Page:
Pulling into the driveway one way, I noticed a broken milk bottle on the pavement. I asked nine-year-old Josh and his friend, Chip, if they knew how it happened. Chip quickly said no. Josh looked over at him, somewhat startled, then walked over and put his hand on Chip’s shoulder and said, “It’s okay, he’ll understand.” Then to me, “The basketball hit it, Dad. Sorry. We were going to clean it up, but we forgot. Come on, Chip, I’ll get the dustpan.”

Despite his father’s direct question, Josh isn’t afraid to answer honestly. But most importantly, he knows what to do to fix the situation: clean up the mess he made. Not all wrongdoings can be so easily fixed, but most can be fixed with a bit of thought and effort. By focusing the child’s attention on the constructive task of making amends rather than awaiting punishment, the admitting the truth becomes less scary.

In other words, children ought to be explicitly taught the skills of redemption as part of learning about the necessity of honesty. The former will make the latter easier.

Why Kids Lie

 Posted by on 13 March 2002 at 7:29 pm  Children, Ethics, Favorites, Honesty, Parenting, Reviews
Mar 132002
 

Since starting work on my various projects on the virtue of honesty, I have been voraciously reading anything and everything on the subject. So I was pleased to find Paul Ekman’s book Why Kids Lie in a used bookstore recently. The book proved to be an easy read. The writing style was clear, engaging, and even friendly. But like many psychology books written in such a breezy tone, Eckman’s book fell a bit short in the substance department.

However, the book was certainly not entirely lacking. Eckman summarizes some psychological studies that I have not seen elsewhere, such as those that investigating the factors influencing children’s choices to cheat and lie. Of particular use to parents is his discussion of the evolution of children’s attitudes towards lying throughout childhood. Most children start off with the view that lying is always wrong, then slowly allow more exceptions until dishonesty is pretty much okay whenever as a teenager. And he does offer practical advice to parents of lying children.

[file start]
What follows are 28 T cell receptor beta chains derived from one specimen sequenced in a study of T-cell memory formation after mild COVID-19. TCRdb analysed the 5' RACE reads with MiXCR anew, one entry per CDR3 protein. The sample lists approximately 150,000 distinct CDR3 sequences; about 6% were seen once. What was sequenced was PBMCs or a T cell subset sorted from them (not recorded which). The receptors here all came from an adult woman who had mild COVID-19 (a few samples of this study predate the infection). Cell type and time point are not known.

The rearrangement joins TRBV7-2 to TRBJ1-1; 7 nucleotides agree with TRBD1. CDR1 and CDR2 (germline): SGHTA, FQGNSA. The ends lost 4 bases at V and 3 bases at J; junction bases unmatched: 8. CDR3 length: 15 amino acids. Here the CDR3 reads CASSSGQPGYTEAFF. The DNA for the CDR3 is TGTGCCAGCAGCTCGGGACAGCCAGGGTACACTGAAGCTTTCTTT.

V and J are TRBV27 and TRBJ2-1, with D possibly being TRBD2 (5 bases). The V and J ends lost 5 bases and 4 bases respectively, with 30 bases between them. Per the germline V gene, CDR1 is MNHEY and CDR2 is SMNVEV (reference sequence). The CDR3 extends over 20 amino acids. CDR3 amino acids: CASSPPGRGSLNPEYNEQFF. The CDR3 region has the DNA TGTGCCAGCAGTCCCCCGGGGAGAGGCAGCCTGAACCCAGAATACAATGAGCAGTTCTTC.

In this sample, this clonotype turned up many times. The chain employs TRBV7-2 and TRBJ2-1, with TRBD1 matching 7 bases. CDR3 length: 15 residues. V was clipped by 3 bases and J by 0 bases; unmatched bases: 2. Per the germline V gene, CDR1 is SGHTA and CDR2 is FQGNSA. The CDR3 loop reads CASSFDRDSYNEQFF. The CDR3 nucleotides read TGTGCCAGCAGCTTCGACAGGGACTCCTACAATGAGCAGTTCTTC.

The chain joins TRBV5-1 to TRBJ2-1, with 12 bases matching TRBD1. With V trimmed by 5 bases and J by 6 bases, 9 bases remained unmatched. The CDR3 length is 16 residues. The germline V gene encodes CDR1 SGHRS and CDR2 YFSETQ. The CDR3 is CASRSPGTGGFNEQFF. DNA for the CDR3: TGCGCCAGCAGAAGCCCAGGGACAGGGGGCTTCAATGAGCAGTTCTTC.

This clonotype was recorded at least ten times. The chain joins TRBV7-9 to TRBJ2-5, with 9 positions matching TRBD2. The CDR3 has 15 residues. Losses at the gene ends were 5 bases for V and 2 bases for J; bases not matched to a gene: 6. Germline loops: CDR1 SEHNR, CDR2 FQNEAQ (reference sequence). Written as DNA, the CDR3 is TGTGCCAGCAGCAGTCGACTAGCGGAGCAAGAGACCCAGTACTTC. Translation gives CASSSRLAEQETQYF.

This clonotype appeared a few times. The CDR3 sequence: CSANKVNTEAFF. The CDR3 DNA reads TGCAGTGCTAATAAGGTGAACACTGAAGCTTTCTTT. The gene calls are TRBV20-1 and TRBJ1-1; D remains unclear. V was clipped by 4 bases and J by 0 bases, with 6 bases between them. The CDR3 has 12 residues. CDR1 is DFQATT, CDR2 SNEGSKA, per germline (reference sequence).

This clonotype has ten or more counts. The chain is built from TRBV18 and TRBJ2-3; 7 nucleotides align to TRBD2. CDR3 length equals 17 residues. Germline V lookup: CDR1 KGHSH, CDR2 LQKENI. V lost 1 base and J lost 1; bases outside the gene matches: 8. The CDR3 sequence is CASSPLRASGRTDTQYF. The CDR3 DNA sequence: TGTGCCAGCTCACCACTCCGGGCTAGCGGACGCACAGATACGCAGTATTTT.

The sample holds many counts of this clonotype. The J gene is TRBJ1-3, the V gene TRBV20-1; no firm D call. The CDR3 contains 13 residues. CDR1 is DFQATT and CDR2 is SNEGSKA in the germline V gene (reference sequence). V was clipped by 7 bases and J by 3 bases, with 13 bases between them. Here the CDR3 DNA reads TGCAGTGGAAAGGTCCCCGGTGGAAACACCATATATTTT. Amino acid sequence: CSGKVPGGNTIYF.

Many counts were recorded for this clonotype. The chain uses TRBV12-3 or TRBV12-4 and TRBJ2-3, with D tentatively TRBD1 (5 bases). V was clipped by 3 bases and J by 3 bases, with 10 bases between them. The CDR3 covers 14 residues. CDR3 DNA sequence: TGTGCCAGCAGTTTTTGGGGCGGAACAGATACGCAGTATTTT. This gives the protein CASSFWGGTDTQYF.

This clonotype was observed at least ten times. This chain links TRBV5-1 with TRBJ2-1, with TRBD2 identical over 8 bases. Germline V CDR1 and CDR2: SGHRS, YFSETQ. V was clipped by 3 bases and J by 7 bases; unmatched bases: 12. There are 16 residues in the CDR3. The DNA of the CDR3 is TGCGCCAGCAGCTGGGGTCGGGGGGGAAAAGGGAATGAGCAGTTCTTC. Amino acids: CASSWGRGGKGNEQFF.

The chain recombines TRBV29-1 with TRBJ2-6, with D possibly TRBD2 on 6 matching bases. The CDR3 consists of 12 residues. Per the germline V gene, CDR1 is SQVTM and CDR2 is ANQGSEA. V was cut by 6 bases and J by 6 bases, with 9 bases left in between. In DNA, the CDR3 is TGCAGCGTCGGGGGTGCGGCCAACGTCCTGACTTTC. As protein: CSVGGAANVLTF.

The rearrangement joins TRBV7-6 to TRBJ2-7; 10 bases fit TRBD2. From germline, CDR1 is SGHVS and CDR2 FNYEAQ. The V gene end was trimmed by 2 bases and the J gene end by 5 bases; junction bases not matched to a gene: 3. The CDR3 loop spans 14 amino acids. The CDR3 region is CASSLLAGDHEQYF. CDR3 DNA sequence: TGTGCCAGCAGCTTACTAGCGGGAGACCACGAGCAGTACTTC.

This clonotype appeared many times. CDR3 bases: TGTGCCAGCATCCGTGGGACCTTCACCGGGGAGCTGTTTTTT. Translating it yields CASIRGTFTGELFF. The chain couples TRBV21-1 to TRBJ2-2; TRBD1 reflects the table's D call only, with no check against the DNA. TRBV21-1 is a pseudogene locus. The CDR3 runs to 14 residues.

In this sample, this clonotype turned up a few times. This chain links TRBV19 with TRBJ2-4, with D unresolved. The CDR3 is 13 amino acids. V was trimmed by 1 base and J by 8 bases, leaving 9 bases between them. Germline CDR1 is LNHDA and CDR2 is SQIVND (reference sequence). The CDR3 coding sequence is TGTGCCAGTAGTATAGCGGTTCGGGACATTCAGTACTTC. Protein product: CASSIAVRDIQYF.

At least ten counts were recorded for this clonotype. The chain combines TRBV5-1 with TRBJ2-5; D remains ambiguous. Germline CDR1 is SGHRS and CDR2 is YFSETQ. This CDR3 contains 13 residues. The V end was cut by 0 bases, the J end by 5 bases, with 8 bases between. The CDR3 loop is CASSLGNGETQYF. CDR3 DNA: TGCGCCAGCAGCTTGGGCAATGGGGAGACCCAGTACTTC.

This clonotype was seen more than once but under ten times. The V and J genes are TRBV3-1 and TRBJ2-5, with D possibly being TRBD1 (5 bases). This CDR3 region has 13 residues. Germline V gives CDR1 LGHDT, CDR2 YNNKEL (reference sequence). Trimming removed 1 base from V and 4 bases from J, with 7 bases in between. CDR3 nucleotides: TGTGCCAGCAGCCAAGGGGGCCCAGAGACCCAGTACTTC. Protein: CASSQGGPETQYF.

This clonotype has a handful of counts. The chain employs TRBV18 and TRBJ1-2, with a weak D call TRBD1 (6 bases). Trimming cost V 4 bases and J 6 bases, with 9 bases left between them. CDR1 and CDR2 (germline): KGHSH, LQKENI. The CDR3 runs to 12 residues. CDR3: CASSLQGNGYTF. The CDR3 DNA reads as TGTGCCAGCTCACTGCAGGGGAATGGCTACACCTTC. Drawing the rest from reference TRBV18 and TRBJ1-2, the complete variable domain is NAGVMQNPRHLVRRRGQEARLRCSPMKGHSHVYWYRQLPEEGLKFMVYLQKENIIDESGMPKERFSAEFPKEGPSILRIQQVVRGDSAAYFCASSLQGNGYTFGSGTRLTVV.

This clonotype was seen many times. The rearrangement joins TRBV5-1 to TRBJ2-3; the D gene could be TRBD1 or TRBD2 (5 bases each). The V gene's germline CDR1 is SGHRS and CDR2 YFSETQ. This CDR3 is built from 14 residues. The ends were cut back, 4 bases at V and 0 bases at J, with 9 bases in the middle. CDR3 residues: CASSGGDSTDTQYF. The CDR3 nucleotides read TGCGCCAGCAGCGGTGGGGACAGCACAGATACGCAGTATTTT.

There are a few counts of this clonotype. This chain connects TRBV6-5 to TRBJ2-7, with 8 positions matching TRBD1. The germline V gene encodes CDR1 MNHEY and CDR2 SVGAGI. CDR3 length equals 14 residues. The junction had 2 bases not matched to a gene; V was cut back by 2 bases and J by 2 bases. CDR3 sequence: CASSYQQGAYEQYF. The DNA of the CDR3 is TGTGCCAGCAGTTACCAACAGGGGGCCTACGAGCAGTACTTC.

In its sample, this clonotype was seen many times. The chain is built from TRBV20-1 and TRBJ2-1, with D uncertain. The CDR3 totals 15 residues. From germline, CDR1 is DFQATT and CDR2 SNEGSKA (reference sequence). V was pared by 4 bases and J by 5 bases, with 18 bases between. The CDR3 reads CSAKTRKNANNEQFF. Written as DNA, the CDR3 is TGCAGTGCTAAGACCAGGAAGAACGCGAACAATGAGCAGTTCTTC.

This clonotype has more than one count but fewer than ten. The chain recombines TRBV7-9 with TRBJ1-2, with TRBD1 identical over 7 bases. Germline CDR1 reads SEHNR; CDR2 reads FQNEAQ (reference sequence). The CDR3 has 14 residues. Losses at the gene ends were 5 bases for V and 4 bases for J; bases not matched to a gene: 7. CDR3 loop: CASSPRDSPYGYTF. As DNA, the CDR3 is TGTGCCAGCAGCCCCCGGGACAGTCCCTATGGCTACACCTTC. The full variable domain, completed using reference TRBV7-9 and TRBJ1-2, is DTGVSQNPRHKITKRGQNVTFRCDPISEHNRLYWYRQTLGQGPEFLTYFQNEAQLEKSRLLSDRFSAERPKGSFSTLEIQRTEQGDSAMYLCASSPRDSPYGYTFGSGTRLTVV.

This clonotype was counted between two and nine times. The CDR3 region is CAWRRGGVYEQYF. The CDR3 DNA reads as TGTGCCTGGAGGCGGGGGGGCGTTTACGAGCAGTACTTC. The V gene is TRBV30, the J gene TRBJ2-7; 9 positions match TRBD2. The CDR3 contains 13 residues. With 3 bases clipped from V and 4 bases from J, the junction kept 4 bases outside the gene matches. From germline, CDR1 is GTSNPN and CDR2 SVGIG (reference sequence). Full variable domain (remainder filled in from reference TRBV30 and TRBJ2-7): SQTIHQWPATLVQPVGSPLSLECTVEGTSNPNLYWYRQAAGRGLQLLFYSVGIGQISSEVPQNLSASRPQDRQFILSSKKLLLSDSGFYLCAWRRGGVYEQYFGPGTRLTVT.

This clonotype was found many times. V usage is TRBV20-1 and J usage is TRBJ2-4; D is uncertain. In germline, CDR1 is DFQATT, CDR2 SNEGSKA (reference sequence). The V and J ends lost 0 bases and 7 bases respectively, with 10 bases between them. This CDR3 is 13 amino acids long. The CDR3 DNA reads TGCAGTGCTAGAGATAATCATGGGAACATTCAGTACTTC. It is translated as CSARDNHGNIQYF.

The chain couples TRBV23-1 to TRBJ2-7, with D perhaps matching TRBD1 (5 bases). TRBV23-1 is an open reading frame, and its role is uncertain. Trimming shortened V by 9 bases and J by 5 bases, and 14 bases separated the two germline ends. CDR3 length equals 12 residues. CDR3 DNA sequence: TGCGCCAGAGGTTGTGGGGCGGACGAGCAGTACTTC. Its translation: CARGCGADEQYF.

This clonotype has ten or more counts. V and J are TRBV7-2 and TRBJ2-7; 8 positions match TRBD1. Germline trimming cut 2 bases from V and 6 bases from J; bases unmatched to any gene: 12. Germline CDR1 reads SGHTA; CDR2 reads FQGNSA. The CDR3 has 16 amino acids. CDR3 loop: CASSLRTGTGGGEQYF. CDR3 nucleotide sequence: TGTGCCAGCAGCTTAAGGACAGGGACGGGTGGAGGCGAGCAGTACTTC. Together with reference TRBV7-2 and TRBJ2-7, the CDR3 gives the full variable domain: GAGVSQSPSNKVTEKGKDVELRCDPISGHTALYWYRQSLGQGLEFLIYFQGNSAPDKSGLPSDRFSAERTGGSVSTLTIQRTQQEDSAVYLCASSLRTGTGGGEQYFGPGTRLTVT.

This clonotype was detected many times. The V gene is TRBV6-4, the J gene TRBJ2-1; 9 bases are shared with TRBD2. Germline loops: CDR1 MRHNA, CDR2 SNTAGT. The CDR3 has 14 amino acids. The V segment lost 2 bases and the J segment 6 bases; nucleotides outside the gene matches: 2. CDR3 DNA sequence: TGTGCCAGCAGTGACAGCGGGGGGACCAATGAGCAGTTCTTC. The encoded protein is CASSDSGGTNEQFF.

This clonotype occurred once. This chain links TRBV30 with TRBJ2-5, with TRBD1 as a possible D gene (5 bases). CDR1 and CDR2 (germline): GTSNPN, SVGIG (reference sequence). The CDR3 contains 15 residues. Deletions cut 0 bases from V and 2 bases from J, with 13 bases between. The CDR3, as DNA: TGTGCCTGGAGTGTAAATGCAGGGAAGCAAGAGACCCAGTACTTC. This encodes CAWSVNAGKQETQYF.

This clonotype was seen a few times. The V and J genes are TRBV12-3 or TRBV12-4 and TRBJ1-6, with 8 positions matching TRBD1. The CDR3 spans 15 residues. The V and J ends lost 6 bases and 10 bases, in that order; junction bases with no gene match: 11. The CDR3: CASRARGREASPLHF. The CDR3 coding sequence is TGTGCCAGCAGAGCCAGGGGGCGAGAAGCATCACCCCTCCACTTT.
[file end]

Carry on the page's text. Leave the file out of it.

But two failings did stand out:

First, Eckman’s understanding of the justification for honesty as a virtue is entirely limited to the argument that dishonesty destroys trust in relationships. No other reasons for honesty are given explicit attention. However, since so many lies go undetected, this argument from trust is one of the weakest arguments for honesty available. Additionally, trust works in strange and muted ways in family relationships, because the option of scaling back or terminating a relationship is simply not available as in adult relationships. Members of a family are, for the most part, stuck with each other for better or worse for many, many years. If a child betrays a parent’s trust, that parent cannot trade in their child for a new and better one. But the (limited) power of the appeal to trust comes from exactly this possibility: that our relationships might be severely hampered or even destroyed by the discovery of a lie. As a result, where children are concerned, the argument from trust really boils down to the fact that kids avoid lying for fear of being caught and punished. This sad fact certainly highlights the need for a more complete view of why honesty is a virtue.

Second, Eckman hops, skips, and jumps through important moral arguments concerning the scope of honesty as a virtue. He asserts (without much argument) that certain types of lies are acceptable, such as those told to be polite or to protect oneself from danger. Unfortunately, Eckman’s moral distinctions are fuzzy and unclear, and thus prone to expansion. We see such expansion in his teenage son Tom’s views on morally acceptable lies, as laid out rather well in Chapter Four by Tom himself. Tom argues that any lie “told for good purpose” is acceptable, including lies to “avoid getting in trouble” (109). We also see the failure of altruism to establish honesty as a virtue in his question: “As long as [a lie] doesn’t hurt anybody, what is so wrong about it?” (109). Unlike Eckman, parents need to demarcate clear moral lines with clear reasons if they wish their kids to adhere to moral principles.